Fowler said Wednesday he hasn't heard from the league since requesting a meeting to address allegations that he bought performance-enhancing drugs from a Texas-based steroids dealer in 2006. The NFL sent him a letter in June stating he faced an investigation and possible suspension.
Fowler said he assumes the probe has ended with no punishment planned.
"Until I hear anything else, that's the way I'm looking at it right now," Fowler said after practice. "I'm focusing on football. Until I hear anything else, I'll assume it's over."
Fowler was linked to convicted steroids dealer David Jacobs, who was found dead with a female companion in his Plano, Texas, home in June in what police called a murder-suicide.
Jacobs told The Dallas Morning News before he died that he had supplied Fowler with drugs before and after the 2006 season, and he gave the NFL names of players who bought steroids from him.
The NFL did not immediately respond to an e-mail from The Associated Press.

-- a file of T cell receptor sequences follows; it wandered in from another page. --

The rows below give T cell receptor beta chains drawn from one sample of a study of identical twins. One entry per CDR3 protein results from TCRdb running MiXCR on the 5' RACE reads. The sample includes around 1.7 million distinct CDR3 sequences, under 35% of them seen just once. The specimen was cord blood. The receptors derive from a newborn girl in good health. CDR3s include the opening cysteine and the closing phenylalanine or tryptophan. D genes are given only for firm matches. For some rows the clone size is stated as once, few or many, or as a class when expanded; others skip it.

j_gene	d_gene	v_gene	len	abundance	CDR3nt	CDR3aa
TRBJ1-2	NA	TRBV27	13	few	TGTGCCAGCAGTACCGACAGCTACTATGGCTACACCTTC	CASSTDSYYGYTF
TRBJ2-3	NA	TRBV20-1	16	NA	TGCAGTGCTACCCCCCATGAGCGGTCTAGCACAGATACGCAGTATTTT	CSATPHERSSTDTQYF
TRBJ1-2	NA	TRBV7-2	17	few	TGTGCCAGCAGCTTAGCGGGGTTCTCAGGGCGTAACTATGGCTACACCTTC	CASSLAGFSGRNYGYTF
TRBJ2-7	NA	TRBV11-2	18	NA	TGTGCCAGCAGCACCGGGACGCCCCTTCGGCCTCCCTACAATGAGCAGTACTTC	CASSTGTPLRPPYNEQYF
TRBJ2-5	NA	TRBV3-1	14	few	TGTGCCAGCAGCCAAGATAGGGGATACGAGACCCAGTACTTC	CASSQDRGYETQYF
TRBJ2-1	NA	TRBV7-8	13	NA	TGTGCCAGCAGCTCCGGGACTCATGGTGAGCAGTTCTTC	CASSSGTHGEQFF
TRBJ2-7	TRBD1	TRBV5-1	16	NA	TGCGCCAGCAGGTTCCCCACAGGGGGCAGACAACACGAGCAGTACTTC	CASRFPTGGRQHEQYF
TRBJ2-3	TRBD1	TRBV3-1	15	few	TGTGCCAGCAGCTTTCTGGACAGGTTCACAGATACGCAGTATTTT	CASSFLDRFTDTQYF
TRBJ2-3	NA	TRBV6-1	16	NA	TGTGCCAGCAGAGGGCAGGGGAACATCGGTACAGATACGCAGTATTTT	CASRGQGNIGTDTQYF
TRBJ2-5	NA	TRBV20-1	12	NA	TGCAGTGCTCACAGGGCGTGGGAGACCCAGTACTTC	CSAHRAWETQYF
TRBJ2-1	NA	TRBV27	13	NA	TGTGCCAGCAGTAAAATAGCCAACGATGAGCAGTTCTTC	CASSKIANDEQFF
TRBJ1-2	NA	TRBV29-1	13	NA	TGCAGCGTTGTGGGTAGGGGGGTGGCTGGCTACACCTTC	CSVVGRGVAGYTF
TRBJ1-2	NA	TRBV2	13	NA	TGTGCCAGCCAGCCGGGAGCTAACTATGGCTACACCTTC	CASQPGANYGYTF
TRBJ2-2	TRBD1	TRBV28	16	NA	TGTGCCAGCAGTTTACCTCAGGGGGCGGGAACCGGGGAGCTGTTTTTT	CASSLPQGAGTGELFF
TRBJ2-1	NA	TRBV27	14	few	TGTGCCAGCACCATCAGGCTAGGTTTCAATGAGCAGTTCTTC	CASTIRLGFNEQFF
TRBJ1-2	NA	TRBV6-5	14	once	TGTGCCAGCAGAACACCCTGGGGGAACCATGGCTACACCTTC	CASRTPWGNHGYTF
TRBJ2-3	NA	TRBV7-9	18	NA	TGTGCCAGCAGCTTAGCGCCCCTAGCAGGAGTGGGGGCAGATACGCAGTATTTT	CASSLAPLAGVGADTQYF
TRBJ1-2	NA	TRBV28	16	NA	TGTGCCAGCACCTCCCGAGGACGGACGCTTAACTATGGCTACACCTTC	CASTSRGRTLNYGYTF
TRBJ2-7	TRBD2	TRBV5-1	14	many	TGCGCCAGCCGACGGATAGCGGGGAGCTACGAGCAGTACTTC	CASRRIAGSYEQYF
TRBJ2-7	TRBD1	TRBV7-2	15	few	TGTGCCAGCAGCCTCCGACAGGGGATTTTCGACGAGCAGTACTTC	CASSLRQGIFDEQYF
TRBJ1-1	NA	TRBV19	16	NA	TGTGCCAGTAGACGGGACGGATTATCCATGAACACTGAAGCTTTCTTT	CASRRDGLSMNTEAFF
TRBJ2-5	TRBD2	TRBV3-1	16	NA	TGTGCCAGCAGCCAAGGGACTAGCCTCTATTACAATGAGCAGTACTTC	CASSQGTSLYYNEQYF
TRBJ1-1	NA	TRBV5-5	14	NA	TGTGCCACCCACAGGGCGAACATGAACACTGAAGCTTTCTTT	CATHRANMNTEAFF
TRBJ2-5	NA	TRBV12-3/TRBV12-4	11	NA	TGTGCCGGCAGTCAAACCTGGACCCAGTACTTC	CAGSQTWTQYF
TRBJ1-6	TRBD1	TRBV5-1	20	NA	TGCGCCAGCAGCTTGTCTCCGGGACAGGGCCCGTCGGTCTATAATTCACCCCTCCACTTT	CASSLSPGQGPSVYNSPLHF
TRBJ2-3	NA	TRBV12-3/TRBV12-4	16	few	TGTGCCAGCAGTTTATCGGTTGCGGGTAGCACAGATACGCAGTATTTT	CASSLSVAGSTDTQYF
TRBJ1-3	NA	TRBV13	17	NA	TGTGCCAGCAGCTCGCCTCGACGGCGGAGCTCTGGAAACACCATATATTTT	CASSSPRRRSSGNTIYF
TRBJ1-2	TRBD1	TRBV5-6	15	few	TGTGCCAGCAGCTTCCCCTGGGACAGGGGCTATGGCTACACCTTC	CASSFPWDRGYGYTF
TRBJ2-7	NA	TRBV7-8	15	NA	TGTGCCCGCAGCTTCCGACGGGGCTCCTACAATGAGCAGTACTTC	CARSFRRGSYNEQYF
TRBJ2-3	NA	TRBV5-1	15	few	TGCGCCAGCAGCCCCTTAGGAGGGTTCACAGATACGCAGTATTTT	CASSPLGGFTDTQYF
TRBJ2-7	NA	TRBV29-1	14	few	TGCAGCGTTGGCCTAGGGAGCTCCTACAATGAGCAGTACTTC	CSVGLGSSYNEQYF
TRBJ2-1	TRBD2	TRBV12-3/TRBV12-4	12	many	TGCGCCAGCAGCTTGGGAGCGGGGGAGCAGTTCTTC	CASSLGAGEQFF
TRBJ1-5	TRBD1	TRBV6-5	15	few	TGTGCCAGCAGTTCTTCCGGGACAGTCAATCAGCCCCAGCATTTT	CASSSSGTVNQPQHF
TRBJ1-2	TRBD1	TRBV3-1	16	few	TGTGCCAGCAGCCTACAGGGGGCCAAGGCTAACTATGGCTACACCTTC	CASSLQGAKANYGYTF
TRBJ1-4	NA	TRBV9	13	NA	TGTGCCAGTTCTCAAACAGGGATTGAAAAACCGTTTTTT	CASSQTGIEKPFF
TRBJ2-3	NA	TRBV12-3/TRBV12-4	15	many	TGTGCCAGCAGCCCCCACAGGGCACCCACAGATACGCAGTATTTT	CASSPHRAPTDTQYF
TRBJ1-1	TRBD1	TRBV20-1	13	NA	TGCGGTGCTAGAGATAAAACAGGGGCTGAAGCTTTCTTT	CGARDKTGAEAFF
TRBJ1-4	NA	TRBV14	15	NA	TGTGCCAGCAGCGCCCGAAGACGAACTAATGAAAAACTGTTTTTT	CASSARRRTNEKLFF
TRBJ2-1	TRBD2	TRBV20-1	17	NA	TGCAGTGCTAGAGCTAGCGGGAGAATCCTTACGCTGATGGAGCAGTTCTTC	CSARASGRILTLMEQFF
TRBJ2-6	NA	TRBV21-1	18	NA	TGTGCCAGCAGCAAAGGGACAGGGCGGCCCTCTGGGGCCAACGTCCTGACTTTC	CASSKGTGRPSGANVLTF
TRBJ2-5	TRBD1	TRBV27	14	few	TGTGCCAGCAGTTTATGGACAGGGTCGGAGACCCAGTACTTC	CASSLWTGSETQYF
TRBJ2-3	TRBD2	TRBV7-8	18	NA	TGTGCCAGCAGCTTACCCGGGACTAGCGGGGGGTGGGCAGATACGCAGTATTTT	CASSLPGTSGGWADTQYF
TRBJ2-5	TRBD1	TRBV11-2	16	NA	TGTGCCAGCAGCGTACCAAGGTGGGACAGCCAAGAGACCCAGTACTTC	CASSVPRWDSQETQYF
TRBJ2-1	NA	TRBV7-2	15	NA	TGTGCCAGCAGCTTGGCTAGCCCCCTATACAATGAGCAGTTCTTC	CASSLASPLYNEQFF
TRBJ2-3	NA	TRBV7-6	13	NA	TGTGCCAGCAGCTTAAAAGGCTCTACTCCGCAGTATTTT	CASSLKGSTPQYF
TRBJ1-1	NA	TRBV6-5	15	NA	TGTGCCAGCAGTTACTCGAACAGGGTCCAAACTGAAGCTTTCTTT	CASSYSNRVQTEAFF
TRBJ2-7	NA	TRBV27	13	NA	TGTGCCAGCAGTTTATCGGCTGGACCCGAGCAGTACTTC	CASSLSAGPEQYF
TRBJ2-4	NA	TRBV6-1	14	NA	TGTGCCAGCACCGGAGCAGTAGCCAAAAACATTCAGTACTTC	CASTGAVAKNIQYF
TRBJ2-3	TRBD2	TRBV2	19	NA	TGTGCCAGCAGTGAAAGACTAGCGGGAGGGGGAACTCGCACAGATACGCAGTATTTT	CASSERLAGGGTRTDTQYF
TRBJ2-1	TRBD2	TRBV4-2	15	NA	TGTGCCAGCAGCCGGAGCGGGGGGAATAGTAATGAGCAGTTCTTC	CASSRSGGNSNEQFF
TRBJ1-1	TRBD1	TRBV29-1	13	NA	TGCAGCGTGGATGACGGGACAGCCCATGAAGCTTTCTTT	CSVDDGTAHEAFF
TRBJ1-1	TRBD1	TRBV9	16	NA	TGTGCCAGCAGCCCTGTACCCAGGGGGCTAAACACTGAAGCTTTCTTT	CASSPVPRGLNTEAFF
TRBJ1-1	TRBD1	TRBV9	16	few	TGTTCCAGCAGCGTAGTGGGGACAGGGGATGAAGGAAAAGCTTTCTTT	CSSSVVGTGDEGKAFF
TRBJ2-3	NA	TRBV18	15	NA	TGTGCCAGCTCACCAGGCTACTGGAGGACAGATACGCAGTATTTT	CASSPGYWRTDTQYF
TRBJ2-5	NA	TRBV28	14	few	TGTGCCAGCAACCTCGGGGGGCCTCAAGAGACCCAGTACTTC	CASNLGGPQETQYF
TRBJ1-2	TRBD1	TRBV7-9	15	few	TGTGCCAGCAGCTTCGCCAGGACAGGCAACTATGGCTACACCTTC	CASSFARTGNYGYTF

Fowler has denied using any performance-enhancing drugs. His attorney has pointed out that Fowler never tested positive for any banned substance and had requested to meet with the NFL.
The linebacker signed with Tennessee in 2007 as a restricted free agent and started 14 games before hurting his shoulder at Kansas City in December. He said he's frustrated that the allegations came out and that he had to deal with the scrutiny.
"No matter what anybody says there's going to be people who automatically assume guilty until proven innocent, which is sort of a tough pill to swallow," Fowler said. "Now that it's over, or seems to be over, I'm trying to move on past it."